Sunday, September 24, 2006

Roskam: Poured from the old “Leave It to Beaver,” Eddie Haskell mold

Voters will judge these episodes from Roskam’s past

Posted Friday, September 22, 2006

Republican Peter Roskam cuts a smooth figure as he campaigns to succeed retiring Rep. Henry Hyde.

The veteran state lawmaker wants 6th Congressional District voters to send him to Washington, D.C., the planet’s capital of wheeling and dealing. Given that, there are a couple of wheeler-dealer episodes from Roskam’s past they might want to consider.

Not surprisingly, both cases involve Wauconda’s Al Salvi — Roskam’s longtime law partner, conservative confidant, and, like Roskam, a politician who sometimes comes across as poured from the old “Leave It to Beaver,” Eddie Haskell mold.

The first example involves the Sir Thomas More Justice League. Sounds like an organization of Catholic superheroes. But the justice league was a campaign fund-raising scheme devised by Salvi and Roskam in the mid-’90s to capitalize on their planned votes against limits on pain-and-suffering damages in civil lawsuits.

As their thinking went, state House members who dared vote against the measure would be cut off from typical GOP fund-raising sources. So the duo hit up fellow trial lawyers for campaign cash, telling them they wouldn’t vote for tort reform.

Problem was, they included in their sales pitch three other Republican House members, including Rep. Rosemary Mulligan of Des Plaines. And in Mulligan’s case, the duo did so after she told them no and blasted the fund-raising plan as “unethical.” To some, promising to vote a certain way while simultaneously soliciting campaign checks looked an awful lot like selling your vote.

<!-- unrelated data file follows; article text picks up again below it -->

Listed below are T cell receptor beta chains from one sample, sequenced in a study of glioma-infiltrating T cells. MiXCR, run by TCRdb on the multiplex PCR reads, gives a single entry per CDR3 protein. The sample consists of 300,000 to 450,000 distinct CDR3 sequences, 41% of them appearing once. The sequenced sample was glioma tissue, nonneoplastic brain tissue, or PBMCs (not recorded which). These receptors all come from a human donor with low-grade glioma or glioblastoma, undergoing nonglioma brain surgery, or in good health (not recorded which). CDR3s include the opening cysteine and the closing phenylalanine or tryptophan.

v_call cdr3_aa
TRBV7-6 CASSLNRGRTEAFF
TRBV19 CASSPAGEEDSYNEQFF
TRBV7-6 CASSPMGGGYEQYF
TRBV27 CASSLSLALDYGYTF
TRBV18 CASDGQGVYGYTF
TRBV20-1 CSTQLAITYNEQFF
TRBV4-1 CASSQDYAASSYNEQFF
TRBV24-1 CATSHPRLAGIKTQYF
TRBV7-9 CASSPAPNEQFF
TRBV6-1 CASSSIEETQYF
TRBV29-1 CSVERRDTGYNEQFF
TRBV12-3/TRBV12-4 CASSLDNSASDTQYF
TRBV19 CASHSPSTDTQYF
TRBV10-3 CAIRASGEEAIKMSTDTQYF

In the end, Roskam bit the bullet and voted for tort reform while Salvi voted present. As a result, they had to refund some of the $70,000 that rolled in.

The other Roskam wheeler-dealer example comes courtesy of Salvi’s failed 1998 bid for secretary of state.

Roskam asked the Illinois comptroller’s office for a list of the names and addresses of more than 3,600 secretary of state employees. “I just wanted to look at the list to find out about the nature of the office,” Roskam claimed to the Chicago Tribune in 1998.

But Roskam also admitted he gave the list to the Salvi campaign, of which he was chairman. Team Salvi used the list to send numbered $50 campaign fund-raising tickets to secretary of state employees. The numbering made it easy for Salvi to track which employees ponied up and which employees didn’t. One ethics watchdog at the time blasted the move as “classic Illinois political prostitution with a twist.”

The twist being that Salvi wasn’t even the boss yet but, using the list Roskam gave him, was asking the workers for money.

As you might recall, then-Secretary of State George Ryan’s top aides also hit up their workers for campaign fund-raising tickets. Many of that crew, including Ryan himself, have been to jail, are currently in jail or are headed to jail after New Year’s Day.

I wanted to ask Roskam if he now regrets either political move, but he didn’t call me back. A campaign operative said “there was nothing worthy of an official inquiry or investigation eight years ago.”

It’ll be up to voters to decide what they think of that answer. Roskam’s opponent, Democrat Tammy Duckworth, has been raising the ethics issue, trying to tie him to scandal-plagued former House Majority Leader Tom DeLay of Texas.

One gets the sense those charges haven’t really stuck — I imagine not too many people in the 6th District know who DeLay is — but these Illinois-based examples could become a different story. After all, probably close to 100 percent of voters in the district are aware of the wheeler-dealer techniques Ryan employed.

While it’s a stretch to link Roskam to Ryan outright — they weren’t politically close — being viewed as a politician prone to wheeling and dealing probably isn’t a positive in this fall’s electoral climate.

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